Though Azerbaijan agreed to a fresh humanitarian cease-fire to exchange prisoners and bodies, Armenian forces broke the truce only minutes after it was supposed to take effect, the Azerbaijani leader said Monday, marking the third such truce broken by Armenia in less than a month.

President Ilham Aliyev also stressed that those who are pressing for a humanitarian cease-fire are in fact sending weapons to Armenia.

“Why would anyone who wants a cease-fire send weapons?” he asked in an address to the nation.

On Armenia’s supporters, Aliyev said, “If you want to save the Armenian state, tell them to leave our lands,” referring to Upper Karabakh (Nagorno-Karabakh), occupied by Armenia by nearly 30 years. “They will go out with a word of yours.”

He also underlined that since the current hostilities started on Sept. 27, the Azerbaijani Armed Forces have destroyed 252 Armenian tanks and seized another 53, as well as destroyed six S-300 anti-aircraft missile systems. 

“Where do such expensive weapons come from in a country with such a bad economy? I’m asking, where’s the money coming from for this?” he asked.

Aliyev also announced the names of 17 villages liberated from Armenia’s occupation a day earlier, along with the city of Gubadli.

Azerbaijan on Monday said Armenian forces continued their attacks on Azerbaijani civilian settlements and military units, despite the fresh humanitarian cease-fire in the region.

The villages of the Aghdam region, as well as the city of Tartar and its surrounding villages, were subject to heavy shelling, Azerbaijan’s Defense Ministry said in a statement.

The ministry added that Armenian forces also opened fired on the Tovuz, Gadabay, and Dashkesan regions of Azerbaijan from the Berd, Chambarak, and Vardenis regions of Armenia.

Azerbaijani units in Tartar, Aghdam, Fuzuli, Lachin, and Gubadli also came under attack, it said.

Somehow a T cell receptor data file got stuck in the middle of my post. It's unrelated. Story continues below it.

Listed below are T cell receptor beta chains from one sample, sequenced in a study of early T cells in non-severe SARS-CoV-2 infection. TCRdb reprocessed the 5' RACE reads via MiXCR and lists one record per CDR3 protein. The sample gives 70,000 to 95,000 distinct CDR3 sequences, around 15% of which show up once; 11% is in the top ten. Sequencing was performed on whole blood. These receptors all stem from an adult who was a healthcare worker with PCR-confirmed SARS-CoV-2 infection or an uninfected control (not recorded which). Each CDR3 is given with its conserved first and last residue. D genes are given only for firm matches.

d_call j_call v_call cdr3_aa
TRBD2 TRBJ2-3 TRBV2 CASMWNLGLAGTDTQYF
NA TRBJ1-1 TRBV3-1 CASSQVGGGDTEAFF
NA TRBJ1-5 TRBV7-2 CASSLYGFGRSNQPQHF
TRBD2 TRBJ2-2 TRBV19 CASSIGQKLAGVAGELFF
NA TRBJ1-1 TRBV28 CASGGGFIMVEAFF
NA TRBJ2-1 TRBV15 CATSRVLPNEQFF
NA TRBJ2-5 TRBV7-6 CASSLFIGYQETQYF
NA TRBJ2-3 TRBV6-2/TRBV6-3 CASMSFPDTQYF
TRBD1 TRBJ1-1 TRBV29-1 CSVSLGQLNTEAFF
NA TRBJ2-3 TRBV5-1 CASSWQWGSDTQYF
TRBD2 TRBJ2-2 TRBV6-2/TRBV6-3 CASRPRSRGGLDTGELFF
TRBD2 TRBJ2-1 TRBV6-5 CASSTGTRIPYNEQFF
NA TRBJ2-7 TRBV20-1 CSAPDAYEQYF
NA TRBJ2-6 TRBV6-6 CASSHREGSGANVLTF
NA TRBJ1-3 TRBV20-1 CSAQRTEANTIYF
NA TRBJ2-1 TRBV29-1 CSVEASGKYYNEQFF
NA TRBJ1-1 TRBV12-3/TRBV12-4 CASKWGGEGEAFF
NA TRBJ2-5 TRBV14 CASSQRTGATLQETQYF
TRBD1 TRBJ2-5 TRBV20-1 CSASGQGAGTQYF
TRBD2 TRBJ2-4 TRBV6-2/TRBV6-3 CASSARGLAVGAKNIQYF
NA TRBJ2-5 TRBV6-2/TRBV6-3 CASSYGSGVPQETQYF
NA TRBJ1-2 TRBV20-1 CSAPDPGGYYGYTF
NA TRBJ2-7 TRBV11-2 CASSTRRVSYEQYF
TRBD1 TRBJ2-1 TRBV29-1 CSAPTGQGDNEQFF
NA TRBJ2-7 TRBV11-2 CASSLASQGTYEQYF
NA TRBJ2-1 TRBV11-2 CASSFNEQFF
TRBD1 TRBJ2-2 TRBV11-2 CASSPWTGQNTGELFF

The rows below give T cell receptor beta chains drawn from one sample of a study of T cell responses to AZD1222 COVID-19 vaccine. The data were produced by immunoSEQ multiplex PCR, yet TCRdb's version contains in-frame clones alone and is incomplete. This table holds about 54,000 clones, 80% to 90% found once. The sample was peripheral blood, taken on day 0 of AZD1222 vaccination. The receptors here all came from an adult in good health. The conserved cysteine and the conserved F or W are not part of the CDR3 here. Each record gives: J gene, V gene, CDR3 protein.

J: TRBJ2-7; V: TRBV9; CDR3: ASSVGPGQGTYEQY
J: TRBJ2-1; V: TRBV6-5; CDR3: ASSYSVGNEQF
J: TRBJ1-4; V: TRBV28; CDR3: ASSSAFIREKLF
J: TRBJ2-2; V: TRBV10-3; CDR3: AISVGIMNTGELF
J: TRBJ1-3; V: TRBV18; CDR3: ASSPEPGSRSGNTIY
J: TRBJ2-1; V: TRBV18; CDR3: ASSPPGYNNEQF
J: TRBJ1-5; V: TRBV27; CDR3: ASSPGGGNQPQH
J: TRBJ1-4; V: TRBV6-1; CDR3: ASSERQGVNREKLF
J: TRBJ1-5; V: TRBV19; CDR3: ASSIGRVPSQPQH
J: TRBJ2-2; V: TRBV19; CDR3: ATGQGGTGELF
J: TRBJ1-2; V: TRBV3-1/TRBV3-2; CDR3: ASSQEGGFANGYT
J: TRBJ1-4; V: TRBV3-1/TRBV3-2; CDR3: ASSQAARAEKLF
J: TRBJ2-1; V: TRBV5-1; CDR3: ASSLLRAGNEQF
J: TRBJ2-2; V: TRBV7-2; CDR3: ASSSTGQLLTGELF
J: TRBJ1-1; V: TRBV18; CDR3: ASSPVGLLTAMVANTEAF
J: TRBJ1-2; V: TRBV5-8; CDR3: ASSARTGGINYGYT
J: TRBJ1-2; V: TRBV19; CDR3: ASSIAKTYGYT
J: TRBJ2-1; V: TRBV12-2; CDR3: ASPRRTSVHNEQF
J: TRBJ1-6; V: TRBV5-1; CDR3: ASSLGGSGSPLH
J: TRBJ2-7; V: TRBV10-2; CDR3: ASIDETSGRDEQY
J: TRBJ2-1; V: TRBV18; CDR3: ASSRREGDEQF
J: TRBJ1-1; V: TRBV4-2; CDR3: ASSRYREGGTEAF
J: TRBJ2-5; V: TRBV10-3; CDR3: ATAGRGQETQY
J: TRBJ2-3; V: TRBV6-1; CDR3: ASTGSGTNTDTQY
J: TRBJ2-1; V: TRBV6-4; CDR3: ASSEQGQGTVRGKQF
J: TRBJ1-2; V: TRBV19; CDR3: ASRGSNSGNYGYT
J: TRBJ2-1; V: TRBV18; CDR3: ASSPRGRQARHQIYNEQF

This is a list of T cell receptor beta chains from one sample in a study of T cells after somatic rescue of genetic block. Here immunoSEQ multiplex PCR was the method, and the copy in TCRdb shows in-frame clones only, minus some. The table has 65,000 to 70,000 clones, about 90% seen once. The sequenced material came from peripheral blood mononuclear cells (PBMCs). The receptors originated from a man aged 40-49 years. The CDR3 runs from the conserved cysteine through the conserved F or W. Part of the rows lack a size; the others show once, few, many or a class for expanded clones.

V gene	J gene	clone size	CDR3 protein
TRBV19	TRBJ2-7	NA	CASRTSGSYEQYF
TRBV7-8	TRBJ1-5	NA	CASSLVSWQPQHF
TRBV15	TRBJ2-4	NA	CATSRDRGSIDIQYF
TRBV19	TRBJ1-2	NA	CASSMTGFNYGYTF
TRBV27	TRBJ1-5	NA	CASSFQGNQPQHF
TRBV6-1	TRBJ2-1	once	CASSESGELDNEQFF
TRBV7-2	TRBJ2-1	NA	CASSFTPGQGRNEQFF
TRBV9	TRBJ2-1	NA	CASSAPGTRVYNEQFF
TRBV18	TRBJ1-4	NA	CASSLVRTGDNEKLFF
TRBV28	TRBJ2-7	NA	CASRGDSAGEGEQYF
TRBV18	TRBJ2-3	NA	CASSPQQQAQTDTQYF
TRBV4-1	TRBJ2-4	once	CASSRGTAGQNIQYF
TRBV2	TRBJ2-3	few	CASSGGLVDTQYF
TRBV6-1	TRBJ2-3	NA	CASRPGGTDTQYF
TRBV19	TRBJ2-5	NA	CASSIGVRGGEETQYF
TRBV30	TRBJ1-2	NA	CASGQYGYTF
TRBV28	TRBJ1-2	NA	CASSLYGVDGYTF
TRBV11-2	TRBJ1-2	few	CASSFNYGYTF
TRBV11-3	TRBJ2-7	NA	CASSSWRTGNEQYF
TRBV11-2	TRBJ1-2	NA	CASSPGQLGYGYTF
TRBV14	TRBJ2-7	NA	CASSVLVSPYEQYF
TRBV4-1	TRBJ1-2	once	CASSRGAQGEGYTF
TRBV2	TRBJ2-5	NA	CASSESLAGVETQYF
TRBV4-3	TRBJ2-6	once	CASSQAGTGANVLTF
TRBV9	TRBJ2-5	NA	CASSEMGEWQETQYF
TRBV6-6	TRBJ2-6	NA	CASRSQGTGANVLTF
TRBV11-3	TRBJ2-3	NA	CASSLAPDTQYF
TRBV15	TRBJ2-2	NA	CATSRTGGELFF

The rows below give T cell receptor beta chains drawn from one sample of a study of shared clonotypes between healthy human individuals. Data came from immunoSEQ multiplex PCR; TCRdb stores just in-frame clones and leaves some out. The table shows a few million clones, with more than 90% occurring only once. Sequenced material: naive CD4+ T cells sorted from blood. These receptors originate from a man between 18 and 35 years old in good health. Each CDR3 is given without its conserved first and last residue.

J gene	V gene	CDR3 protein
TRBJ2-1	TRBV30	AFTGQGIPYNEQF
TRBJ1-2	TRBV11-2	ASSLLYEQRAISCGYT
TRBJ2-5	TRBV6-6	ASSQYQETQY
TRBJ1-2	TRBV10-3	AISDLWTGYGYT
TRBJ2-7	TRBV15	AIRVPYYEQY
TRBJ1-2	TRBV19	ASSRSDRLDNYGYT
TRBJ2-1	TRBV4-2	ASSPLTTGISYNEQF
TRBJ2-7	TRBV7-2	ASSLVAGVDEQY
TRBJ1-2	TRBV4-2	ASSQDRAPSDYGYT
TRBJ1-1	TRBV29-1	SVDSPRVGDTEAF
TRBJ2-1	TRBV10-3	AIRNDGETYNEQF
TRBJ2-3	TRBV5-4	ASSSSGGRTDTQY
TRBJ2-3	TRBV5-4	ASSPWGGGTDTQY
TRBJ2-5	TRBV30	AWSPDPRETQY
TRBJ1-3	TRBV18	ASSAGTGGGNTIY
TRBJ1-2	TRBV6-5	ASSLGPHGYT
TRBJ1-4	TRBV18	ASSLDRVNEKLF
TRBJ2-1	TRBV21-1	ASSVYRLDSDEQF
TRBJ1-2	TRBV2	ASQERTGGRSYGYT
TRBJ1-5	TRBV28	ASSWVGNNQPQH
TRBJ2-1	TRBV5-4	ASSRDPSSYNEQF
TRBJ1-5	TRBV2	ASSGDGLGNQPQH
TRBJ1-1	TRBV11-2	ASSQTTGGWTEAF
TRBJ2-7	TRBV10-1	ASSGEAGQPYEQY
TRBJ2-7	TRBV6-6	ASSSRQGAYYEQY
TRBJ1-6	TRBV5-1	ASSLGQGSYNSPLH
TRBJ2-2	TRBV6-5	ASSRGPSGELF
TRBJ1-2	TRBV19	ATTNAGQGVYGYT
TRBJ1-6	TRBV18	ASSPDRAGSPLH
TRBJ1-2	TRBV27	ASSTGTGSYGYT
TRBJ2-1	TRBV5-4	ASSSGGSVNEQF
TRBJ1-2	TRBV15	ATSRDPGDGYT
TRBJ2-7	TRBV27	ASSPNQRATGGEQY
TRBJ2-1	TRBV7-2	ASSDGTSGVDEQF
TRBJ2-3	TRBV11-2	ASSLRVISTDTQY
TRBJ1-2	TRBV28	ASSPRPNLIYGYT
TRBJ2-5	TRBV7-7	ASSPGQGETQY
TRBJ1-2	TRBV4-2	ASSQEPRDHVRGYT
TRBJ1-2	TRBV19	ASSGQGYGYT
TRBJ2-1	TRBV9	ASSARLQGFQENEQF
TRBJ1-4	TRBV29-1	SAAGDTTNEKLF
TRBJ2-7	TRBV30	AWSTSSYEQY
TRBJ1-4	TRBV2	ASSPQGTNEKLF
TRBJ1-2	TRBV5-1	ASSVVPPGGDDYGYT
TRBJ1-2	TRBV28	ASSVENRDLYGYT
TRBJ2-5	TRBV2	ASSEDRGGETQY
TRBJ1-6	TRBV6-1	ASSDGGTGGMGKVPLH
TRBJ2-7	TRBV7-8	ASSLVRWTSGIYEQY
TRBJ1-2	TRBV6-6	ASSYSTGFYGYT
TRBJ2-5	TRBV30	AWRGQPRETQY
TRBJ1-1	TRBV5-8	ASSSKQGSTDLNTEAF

A new US-brokered temporary humanitarian truce between Azerbaijan and Armenia was announced Sunday and came into effect as of 8 a.m. local time (0400GMT) Monday morning.

The first armistice reached on Oct. 10 was violated within 24 hours as Armenian missile attacks on the Azerbaijani city of Ganja claimed many civilian lives.

The second one on Oct. 17 was again violated by Armenia.

Since the clashes erupted on Sept. 27, Armenia has repeatedly attacked Azerbaijani civilians and forces.

To date at least 65 Azerbaijani civilians have died and 297 others were injured, while 2,243 houses and 90 multi-apartment residential buildings were destroyed, and 402 civil facilities were damaged in Armenian attacks, according to Azerbaijani officials.

Upper Karabakh conflict

Relations between the two former Soviet republics have been tense since 1991, when the Armenian military occupied Upper Karabakh, or Nagorno-Karabakh, an internationally recognized territory of Azerbaijan, and seven adjacent regions.

Four UN Security Council resolutions and two from the UN General Assembly as well as international organizations demand the “immediate complete and unconditional withdrawal of the occupying forces” from the occupied Azerbaijani territory.

In total, about 20% of Azerbaijan’s territory has been under illegal Armenian occupation for nearly three decades.

The Organization for Security and Co-operation in Europe (OSCE) Minsk Group – co-chaired by France, Russia, and the US – was formed in 1992 to find a peaceful solution to the conflict, but to no avail. A cease-fire, however, was agreed to in 1994.

World powers, including Russia, France, and the US, have called for a lasting cease-fire. Turkey, meanwhile, has supported Baku’s right to self-defense and demanded the withdrawal of Armenia’s occupying forces.

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